Wonderspaces, Inc., the pop-up immersive art production company headquartered in Los Angeles, has returned to San Diego despite the pandemic.
On Oct. 22, Wonderspaces San Diego LLC kicked off a virtual reality film series at Liberty Station. The activation is in conjunction with NTC Foundation, a nonprofit that manages ARTS DISTRICT Liberty Station.
The three-film series will run through the end of the year, with expectations of extending it into 2021. So far, “Gloomy Eyes”, the first movie showing through November 15, has sold out both weekends, according to the company.
Jordan Thomas Hill, general manager of Wonderspaces, said the company was inspired to host a standalone virtual reality experience based on the reception the VR installations usually get as part of its main event.
“We’ve been showing VR films and experiences since 2017 and the technology has grown every year,” he said. “We saw an opening to show longer and more immersive films. The big difference between the previous shows and the one we are doing now is the length – most films are about 30 minutes long – and the visitor’s ability to really immerse him or herself. Though we will always plan and curate our typical shows, we are looking down new paths on how to bring different art forms to the community.”
The Way it Works
Each person will be walked through the experience prior, Hill said. The proper use of the ocular headsets and VR masks will be explained followed by a chat about the film’s creators as well as a brief synopsis on what the film is about. “Gloomy Eyes”, for example, is about a zombie boy that falls in love with a human girl, said Hill, and viewers will be able to view it via individual 360-degree spinning chairs.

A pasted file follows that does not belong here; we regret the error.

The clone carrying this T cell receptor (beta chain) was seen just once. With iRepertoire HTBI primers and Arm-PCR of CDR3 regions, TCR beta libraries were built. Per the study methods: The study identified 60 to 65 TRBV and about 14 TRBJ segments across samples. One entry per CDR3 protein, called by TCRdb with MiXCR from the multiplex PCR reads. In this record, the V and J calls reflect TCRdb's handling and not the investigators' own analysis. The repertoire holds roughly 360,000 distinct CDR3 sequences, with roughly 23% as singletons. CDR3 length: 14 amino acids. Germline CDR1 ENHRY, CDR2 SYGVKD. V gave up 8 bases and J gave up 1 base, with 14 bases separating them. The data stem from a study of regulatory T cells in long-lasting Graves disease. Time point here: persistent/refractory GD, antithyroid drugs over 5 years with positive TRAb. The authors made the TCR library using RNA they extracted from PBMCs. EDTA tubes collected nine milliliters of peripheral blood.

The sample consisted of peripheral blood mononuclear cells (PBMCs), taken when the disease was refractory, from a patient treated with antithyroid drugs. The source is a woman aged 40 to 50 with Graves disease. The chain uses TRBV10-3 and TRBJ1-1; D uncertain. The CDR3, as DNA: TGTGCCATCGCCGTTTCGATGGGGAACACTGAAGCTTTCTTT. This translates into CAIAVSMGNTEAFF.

“Gloomy Eyes” will be followed by “Battlescar”, which will show from Nov. 19 to Dec. 6. The clip is about the 1970s punk scene in New York City through the eyes of a Puerto Rican girl, said Hill. “Traveling While Black” will be the final film showing, he said, from Dec. 10 to Dec. 13, with the hopes of adding more showtimes through the end of the year.
Because of COVID-19, Hill said the experience is somewhat limited. While the leased 2,500 square foot space can hold up to 140 people, only 12 visitors plus two employees can be in the space per hour. All are required to wear face coverings and will have their temperature taken, he said, and each chair is positioned six feet apart or more for social distancing purposes.
Upon exiting, all equipment will be sanitized before the next group is allowed in, said Hill.
Additionally, no cash is allowed as all tickets are sold online, and no walk-ups are permitted in order to better manage the amount of people in the building at once.
Short-Term Rental Program
Lisa Johnson, president and CEO of the NTC Foundation, said it created a short-term commercial space rental program in March as a result of the pandemic that allows companies like Wonderspaces to test out experiences at Arts District Liberty Station.
“We call it our short-term space use program, through which tenants can rent a space for as little as a week and up to a year without any long-term commitment,” she said, adding that Liberty Station is running at about 91% these days. “Wonderspaces is a good example of this. We created a simple, streamlined program to allow tenants like Wonderspaces that want to pop-up and test out an experience. And, also, our current tenants that may need some additional space for social distancing purposes. It is beneficial for us, but also for them to try something out and take it from there.”
The Liberty Station virtual reality pop-up event is a pilot program for Wonderspaces, with the hope of taking it to other cities starting next year. Hill said Wonderspaces, with permanent installations in Scottsdale, Arizona, Philadelphia, Pennsylvania, and Austin, Texas, is hoping to sign a long-term lease in San Diego soon.